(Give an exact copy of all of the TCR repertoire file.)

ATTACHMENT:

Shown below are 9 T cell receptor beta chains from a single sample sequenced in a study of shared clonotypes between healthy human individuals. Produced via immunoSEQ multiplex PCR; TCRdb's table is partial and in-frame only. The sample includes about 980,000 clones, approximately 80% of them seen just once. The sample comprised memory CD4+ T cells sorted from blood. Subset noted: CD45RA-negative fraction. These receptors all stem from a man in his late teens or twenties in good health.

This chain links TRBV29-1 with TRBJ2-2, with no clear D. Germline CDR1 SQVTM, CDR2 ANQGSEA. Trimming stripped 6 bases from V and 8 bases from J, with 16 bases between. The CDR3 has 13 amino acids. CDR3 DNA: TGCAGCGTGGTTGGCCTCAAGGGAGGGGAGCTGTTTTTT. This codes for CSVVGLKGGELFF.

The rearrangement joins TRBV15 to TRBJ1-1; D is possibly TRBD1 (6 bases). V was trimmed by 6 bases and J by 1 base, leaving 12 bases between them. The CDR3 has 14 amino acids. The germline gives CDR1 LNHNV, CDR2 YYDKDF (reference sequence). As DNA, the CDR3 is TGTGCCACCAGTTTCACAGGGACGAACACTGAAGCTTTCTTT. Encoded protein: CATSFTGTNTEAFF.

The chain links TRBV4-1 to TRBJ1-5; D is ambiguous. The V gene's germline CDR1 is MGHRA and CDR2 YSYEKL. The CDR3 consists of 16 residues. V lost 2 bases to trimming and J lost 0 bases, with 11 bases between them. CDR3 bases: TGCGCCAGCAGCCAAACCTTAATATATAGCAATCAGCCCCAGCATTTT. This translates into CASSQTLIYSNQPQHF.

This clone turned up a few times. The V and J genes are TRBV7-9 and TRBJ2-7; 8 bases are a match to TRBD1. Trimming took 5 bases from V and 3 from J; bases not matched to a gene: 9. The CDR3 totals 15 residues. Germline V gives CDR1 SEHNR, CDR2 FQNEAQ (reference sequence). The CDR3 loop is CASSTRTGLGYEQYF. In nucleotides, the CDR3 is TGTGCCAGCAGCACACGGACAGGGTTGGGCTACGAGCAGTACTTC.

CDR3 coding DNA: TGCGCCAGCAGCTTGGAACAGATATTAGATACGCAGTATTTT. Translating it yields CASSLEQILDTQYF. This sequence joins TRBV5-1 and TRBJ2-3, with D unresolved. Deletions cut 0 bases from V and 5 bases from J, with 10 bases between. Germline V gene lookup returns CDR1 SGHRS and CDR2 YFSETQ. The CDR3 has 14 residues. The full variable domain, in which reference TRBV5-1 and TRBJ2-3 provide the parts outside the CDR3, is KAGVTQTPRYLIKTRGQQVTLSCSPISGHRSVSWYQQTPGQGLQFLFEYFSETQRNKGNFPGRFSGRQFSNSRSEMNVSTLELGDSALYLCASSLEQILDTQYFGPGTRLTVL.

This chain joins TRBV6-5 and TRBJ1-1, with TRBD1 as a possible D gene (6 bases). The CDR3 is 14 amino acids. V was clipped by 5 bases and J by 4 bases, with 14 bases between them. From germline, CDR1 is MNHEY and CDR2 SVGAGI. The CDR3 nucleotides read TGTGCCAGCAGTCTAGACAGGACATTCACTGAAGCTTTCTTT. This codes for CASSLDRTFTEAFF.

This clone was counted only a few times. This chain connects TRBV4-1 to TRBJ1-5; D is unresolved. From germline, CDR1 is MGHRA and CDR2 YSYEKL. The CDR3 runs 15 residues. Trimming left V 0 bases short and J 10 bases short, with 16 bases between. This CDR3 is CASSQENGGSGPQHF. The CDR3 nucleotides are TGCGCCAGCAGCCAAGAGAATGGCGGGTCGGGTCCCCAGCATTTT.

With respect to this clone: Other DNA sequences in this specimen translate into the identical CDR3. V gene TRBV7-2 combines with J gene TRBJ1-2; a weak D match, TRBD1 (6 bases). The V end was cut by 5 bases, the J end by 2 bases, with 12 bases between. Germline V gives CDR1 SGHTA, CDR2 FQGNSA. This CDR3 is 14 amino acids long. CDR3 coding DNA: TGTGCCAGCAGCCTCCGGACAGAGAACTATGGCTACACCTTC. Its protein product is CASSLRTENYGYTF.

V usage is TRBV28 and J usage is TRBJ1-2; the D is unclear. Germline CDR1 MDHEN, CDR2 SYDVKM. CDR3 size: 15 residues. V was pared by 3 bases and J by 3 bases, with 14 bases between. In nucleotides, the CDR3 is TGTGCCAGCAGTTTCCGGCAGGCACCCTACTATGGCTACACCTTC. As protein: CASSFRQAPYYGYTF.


Shown below are 9 T cell receptor beta chains from a single sample sequenced in a study of shared clonotypes between healthy human individuals. Produced via immunoSEQ multiplex PCR; TCRdb's table is partial and in-frame only. The sample includes about 980,000 clones, approximately 80% of them seen just once. The sample comprised memory CD4+ T cells sorted from blood. Subset noted: CD45RA-negative fraction. These receptors all stem from a man in his late teens or twenties in good health.

This chain links TRBV29-1 with TRBJ2-2, with no clear D. Germline CDR1 SQVTM, CDR2 ANQGSEA. Trimming stripped 6 bases from V and 8 bases from J, with 16 bases between. The CDR3 has 13 amino acids. CDR3 DNA: TGCAGCGTGGTTGGCCTCAAGGGAGGGGAGCTGTTTTTT. This codes for CSVVGLKGGELFF.

The rearrangement joins TRBV15 to TRBJ1-1; D is possibly TRBD1 (6 bases). V was trimmed by 6 bases and J by 1 base, leaving 12 bases between them. The CDR3 has 14 amino acids. The germline gives CDR1 LNHNV, CDR2 YYDKDF (reference sequence). As DNA, the CDR3 is TGTGCCACCAGTTTCACAGGGACGAACACTGAAGCTTTCTTT. Encoded protein: CATSFTGTNTEAFF.

The chain links TRBV4-1 to TRBJ1-5; D is ambiguous. The V gene's germline CDR1 is MGHRA and CDR2 YSYEKL. The CDR3 consists of 16 residues. V lost 2 bases to trimming and J lost 0 bases, with 11 bases between them. CDR3 bases: TGCGCCAGCAGCCAAACCTTAATATATAGCAATCAGCCCCAGCATTTT. This translates into CASSQTLIYSNQPQHF.

This clone turned up a few times. The V and J genes are TRBV7-9 and TRBJ2-7; 8 bases are a match to TRBD1. Trimming took 5 bases from V and 3 from J; bases not matched to a gene: 9. The CDR3 totals 15 residues. Germline V gives CDR1 SEHNR, CDR2 FQNEAQ (reference sequence). The CDR3 loop is CASSTRTGLGYEQYF. In nucleotides, the CDR3 is TGTGCCAGCAGCACACGGACAGGGTTGGGCTACGAGCAGTACTTC.

CDR3 coding DNA: TGCGCCAGCAGCTTGGAACAGATATTAGATACGCAGTATTTT. Translating it yields CASSLEQILDTQYF. This sequence joins TRBV5-1 and TRBJ2-3, with D unresolved. Deletions cut 0 bases from V and 5 bases from J, with 10 bases between. Germline V gene lookup returns CDR1 SGHRS and CDR2 YFSETQ. The CDR3 has 14 residues. The full variable domain, in which reference TRBV5-1 and TRBJ2-3 provide the parts outside the CDR3, is KAGVTQTPRYLIKTRGQQVTLSCSPISGHRSVSWYQQTPGQGLQFLFEYFSETQRNKGNFPGRFSGRQFSNSRSEMNVSTLELGDSALYLCASSLEQILDTQYFGPGTRLTVL.

This chain joins TRBV6-5 and TRBJ1-1, with TRBD1 as a possible D gene (6 bases). The CDR3 is 14 amino acids. V was clipped by 5 bases and J by 4 bases, with 14 bases between them. From germline, CDR1 is MNHEY and CDR2 SVGAGI. The CDR3 nucleotides read TGTGCCAGCAGTCTAGACAGGACATTCACTGAAGCTTTCTTT. This codes for CASSLDRTFTEAFF.

This clone was counted only a few times. This chain connects TRBV4-1 to TRBJ1-5; D is unresolved. From germline, CDR1 is MGHRA and CDR2 YSYEKL. The CDR3 runs 15 residues. Trimming left V 0 bases short and J 10 bases short, with 16 bases between. This CDR3 is CASSQENGGSGPQHF. The CDR3 nucleotides are TGCGCCAGCAGCCAAGAGAATGGCGGGTCGGGTCCCCAGCATTTT.

With respect to this clone: Other DNA sequences in this specimen translate into the identical CDR3. V gene TRBV7-2 combines with J gene TRBJ1-2; a weak D match, TRBD1 (6 bases). The V end was cut by 5 bases, the J end by 2 bases, with 12 bases between. Germline V gives CDR1 SGHTA, CDR2 FQGNSA. This CDR3 is 14 amino acids long. CDR3 coding DNA: TGTGCCAGCAGCCTCCGGACAGAGAACTATGGCTACACCTTC. Its protein product is CASSLRTENYGYTF.

V usage is TRBV28 and J usage is TRBJ1-2; the D is unclear. Germline CDR1 MDHEN, CDR2 SYDVKM. CDR3 size: 15 residues. V was pared by 3 bases and J by 3 bases, with 14 bases between. In nucleotides, the CDR3 is TGTGCCAGCAGTTTCCGGCAGGCACCCTACTATGGCTACACCTTC. As protein: CASSFRQAPYYGYTF.